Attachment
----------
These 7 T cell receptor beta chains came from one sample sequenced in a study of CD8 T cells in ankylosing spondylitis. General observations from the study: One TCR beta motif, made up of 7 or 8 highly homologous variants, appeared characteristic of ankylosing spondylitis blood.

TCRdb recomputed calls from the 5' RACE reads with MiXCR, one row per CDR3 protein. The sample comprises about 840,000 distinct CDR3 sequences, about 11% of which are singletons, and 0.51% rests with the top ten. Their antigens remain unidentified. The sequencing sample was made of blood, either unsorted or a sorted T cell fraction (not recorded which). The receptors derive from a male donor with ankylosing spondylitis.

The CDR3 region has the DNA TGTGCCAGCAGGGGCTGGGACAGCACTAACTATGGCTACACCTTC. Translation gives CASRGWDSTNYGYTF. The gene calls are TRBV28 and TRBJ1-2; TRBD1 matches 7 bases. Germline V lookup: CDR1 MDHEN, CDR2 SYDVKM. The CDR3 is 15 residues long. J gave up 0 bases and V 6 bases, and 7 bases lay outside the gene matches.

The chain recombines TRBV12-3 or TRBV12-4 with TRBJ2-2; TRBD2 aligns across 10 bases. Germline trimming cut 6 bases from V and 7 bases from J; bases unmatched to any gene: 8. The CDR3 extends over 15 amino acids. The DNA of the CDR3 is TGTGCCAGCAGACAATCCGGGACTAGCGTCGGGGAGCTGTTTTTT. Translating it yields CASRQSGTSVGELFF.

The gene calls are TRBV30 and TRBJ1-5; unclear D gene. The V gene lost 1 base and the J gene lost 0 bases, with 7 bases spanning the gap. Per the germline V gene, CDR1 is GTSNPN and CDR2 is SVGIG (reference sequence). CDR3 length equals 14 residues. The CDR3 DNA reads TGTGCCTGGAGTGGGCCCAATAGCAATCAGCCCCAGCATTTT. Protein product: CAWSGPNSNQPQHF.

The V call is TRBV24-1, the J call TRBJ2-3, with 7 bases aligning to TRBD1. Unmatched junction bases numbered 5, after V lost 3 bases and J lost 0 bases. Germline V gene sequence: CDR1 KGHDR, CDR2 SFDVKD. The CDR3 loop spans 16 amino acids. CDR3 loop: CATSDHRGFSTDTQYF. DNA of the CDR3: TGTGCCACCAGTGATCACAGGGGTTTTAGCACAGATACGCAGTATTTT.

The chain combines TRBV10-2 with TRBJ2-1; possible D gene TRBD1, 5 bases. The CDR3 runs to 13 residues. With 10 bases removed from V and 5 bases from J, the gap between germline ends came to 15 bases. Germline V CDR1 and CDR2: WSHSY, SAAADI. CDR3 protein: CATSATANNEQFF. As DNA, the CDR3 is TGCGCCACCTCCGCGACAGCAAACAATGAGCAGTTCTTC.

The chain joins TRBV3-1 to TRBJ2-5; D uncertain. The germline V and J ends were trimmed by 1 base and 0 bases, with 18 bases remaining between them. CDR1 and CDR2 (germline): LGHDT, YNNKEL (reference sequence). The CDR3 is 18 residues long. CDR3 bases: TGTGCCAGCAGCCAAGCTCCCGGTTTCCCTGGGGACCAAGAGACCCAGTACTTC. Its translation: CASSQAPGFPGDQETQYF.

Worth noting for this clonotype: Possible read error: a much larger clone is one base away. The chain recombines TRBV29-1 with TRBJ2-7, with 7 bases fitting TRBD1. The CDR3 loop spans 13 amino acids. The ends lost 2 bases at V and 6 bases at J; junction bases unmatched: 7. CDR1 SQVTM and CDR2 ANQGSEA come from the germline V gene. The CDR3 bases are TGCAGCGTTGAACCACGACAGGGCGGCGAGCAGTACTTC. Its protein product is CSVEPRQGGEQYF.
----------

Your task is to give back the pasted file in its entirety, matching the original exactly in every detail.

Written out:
These 7 T cell receptor beta chains came from one sample sequenced in a study of CD8 T cells in ankylosing spondylitis. General observations from the study: One TCR beta motif, made up of 7 or 8 highly homologous variants, appeared characteristic of ankylosing spondylitis blood.

TCRdb recomputed calls from the 5' RACE reads with MiXCR, one row per CDR3 protein. The sample comprises about 840,000 distinct CDR3 sequences, about 11% of which are singletons, and 0.51% rests with the top ten. Their antigens remain unidentified. The sequencing sample was made of blood, either unsorted or a sorted T cell fraction (not recorded which). The receptors derive from a male donor with ankylosing spondylitis.

The CDR3 region has the DNA TGTGCCAGCAGGGGCTGGGACAGCACTAACTATGGCTACACCTTC. Translation gives CASRGWDSTNYGYTF. The gene calls are TRBV28 and TRBJ1-2; TRBD1 matches 7 bases. Germline V lookup: CDR1 MDHEN, CDR2 SYDVKM. The CDR3 is 15 residues long. J gave up 0 bases and V 6 bases, and 7 bases lay outside the gene matches.

The chain recombines TRBV12-3 or TRBV12-4 with TRBJ2-2; TRBD2 aligns across 10 bases. Germline trimming cut 6 bases from V and 7 bases from J; bases unmatched to any gene: 8. The CDR3 extends over 15 amino acids. The DNA of the CDR3 is TGTGCCAGCAGACAATCCGGGACTAGCGTCGGGGAGCTGTTTTTT. Translating it yields CASRQSGTSVGELFF.

The gene calls are TRBV30 and TRBJ1-5; unclear D gene. The V gene lost 1 base and the J gene lost 0 bases, with 7 bases spanning the gap. Per the germline V gene, CDR1 is GTSNPN and CDR2 is SVGIG (reference sequence). CDR3 length equals 14 residues. The CDR3 DNA reads TGTGCCTGGAGTGGGCCCAATAGCAATCAGCCCCAGCATTTT. Protein product: CAWSGPNSNQPQHF.

The V call is TRBV24-1, the J call TRBJ2-3, with 7 bases aligning to TRBD1. Unmatched junction bases numbered 5, after V lost 3 bases and J lost 0 bases. Germline V gene sequence: CDR1 KGHDR, CDR2 SFDVKD. The CDR3 loop spans 16 amino acids. CDR3 loop: CATSDHRGFSTDTQYF. DNA of the CDR3: TGTGCCACCAGTGATCACAGGGGTTTTAGCACAGATACGCAGTATTTT.

The chain combines TRBV10-2 with TRBJ2-1; possible D gene TRBD1, 5 bases. The CDR3 runs to 13 residues. With 10 bases removed from V and 5 bases from J, the gap between germline ends came to 15 bases. Germline V CDR1 and CDR2: WSHSY, SAAADI. CDR3 protein: CATSATANNEQFF. As DNA, the CDR3 is TGCGCCACCTCCGCGACAGCAAACAATGAGCAGTTCTTC.

The chain joins TRBV3-1 to TRBJ2-5; D uncertain. The germline V and J ends were trimmed by 1 base and 0 bases, with 18 bases remaining between them. CDR1 and CDR2 (germline): LGHDT, YNNKEL (reference sequence). The CDR3 is 18 residues long. CDR3 bases: TGTGCCAGCAGCCAAGCTCCCGGTTTCCCTGGGGACCAAGAGACCCAGTACTTC. Its translation: CASSQAPGFPGDQETQYF.

Worth noting for this clonotype: Possible read error: a much larger clone is one base away. The chain recombines TRBV29-1 with TRBJ2-7, with 7 bases fitting TRBD1. The CDR3 loop spans 13 amino acids. The ends lost 2 bases at V and 6 bases at J; junction bases unmatched: 7. CDR1 SQVTM and CDR2 ANQGSEA come from the germline V gene. The CDR3 bases are TGCAGCGTTGAACCACGACAGGGCGGCGAGCAGTACTTC. Its protein product is CSVEPRQGGEQYF.